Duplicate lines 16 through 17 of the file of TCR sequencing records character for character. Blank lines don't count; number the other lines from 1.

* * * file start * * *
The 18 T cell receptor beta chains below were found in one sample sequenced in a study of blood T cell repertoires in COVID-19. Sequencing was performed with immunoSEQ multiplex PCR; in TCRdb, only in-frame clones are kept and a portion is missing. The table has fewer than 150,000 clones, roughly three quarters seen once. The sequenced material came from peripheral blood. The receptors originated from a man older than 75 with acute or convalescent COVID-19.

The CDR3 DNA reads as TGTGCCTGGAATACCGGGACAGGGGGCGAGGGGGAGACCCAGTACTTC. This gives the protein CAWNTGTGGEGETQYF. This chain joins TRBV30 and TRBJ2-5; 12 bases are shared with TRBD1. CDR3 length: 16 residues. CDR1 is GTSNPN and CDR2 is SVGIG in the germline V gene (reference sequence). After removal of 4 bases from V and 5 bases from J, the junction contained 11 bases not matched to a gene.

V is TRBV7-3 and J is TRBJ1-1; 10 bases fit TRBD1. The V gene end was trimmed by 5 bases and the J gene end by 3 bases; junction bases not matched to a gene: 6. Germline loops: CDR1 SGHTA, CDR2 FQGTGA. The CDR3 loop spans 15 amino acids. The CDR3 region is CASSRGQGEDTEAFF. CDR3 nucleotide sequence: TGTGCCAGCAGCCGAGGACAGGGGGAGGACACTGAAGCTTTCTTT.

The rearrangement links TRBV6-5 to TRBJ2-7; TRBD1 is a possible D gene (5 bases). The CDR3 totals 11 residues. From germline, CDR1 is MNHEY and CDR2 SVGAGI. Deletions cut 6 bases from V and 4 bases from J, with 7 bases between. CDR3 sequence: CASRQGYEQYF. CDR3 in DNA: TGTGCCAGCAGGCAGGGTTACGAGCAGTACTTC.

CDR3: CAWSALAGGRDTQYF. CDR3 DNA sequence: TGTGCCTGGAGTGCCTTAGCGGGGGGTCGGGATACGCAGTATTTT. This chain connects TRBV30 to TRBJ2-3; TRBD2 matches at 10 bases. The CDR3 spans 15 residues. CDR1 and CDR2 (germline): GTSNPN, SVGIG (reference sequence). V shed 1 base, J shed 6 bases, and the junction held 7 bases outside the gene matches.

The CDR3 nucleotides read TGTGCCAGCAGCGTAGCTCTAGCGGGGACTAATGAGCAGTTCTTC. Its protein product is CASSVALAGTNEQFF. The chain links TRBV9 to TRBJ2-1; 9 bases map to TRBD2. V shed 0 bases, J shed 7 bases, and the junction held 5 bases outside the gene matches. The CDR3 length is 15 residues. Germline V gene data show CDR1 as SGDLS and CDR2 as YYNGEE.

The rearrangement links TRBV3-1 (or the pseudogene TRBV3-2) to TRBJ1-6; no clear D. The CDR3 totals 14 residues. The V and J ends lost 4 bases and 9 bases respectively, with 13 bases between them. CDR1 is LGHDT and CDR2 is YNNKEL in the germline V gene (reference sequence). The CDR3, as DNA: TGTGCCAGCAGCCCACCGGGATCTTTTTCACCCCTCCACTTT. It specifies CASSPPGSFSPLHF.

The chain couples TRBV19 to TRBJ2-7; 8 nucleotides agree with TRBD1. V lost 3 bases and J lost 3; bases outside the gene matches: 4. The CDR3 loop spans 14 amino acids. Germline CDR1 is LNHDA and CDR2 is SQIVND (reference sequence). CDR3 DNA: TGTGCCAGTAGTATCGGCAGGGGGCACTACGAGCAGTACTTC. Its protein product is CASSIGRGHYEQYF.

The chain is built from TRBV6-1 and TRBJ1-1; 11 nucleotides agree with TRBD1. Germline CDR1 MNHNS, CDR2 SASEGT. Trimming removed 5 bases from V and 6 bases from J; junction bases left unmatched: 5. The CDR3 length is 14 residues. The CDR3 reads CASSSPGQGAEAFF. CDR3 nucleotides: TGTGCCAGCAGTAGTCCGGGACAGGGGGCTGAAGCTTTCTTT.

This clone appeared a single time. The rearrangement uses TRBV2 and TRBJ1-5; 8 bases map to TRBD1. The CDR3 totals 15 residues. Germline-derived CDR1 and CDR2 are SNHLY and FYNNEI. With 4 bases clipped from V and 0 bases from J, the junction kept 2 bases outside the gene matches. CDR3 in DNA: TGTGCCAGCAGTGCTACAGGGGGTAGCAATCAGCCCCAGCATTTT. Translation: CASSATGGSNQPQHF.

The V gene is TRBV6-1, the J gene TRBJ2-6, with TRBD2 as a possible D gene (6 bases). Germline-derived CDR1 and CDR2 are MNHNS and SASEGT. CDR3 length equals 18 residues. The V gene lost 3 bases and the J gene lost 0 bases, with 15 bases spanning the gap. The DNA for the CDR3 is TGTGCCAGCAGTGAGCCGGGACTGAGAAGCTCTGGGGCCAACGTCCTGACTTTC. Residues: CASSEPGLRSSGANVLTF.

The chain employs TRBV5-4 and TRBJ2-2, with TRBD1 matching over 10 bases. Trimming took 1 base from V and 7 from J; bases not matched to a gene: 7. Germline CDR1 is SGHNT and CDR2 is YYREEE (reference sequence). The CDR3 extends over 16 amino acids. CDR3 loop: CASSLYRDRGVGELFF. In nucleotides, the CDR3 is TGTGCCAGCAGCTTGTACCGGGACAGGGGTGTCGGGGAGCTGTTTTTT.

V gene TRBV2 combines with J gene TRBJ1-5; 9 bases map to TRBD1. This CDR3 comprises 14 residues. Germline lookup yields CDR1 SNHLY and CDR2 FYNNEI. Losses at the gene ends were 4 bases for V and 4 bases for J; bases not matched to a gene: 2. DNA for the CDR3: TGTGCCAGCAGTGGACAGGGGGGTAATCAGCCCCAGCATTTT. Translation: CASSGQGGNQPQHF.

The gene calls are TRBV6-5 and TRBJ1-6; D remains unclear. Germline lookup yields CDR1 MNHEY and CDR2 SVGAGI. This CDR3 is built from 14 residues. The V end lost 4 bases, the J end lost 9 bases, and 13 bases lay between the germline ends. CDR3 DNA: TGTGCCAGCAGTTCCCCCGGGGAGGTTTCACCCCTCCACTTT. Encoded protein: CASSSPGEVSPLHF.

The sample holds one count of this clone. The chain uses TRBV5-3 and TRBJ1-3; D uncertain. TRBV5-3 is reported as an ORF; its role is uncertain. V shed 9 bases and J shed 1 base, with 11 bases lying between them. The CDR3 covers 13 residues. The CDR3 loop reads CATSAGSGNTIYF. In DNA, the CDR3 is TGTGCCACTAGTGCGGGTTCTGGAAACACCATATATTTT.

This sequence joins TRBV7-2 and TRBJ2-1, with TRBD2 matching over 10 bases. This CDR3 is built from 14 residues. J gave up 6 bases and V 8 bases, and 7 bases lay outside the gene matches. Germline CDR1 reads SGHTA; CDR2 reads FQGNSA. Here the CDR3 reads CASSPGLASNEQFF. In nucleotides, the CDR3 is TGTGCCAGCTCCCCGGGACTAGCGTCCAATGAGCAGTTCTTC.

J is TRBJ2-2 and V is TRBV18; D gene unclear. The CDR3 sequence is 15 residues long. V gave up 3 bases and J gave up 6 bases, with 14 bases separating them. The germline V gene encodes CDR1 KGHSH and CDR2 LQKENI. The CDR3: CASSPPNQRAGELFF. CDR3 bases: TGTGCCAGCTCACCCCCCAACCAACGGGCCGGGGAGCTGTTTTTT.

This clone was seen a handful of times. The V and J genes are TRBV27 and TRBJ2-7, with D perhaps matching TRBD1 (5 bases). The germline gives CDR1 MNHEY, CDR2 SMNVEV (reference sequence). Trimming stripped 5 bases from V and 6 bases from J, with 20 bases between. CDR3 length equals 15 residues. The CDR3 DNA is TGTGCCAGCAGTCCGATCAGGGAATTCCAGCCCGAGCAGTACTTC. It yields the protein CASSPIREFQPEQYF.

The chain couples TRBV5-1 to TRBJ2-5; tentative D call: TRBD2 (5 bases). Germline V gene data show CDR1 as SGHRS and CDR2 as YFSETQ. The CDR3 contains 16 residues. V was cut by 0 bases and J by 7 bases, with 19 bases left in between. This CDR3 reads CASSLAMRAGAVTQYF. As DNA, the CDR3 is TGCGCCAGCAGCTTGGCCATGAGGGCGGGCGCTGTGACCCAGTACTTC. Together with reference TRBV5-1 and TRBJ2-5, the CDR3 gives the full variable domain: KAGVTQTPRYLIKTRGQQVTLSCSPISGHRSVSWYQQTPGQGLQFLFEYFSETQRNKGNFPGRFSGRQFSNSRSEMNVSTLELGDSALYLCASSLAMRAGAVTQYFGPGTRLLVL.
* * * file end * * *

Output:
This sequence joins TRBV7-2 and TRBJ2-1, with TRBD2 matching over 10 bases. This CDR3 is built from 14 residues. J gave up 6 bases and V 8 bases, and 7 bases lay outside the gene matches. Germline CDR1 reads SGHTA; CDR2 reads FQGNSA. Here the CDR3 reads CASSPGLASNEQFF. In nucleotides, the CDR3 is TGTGCCAGCTCCCCGGGACTAGCGTCCAATGAGCAGTTCTTC.

J is TRBJ2-2 and V is TRBV18; D gene unclear. The CDR3 sequence is 15 residues long. V gave up 3 bases and J gave up 6 bases, with 14 bases separating them. The germline V gene encodes CDR1 KGHSH and CDR2 LQKENI. The CDR3: CASSPPNQRAGELFF. CDR3 bases: TGTGCCAGCTCACCCCCCAACCAACGGGCCGGGGAGCTGTTTTTT.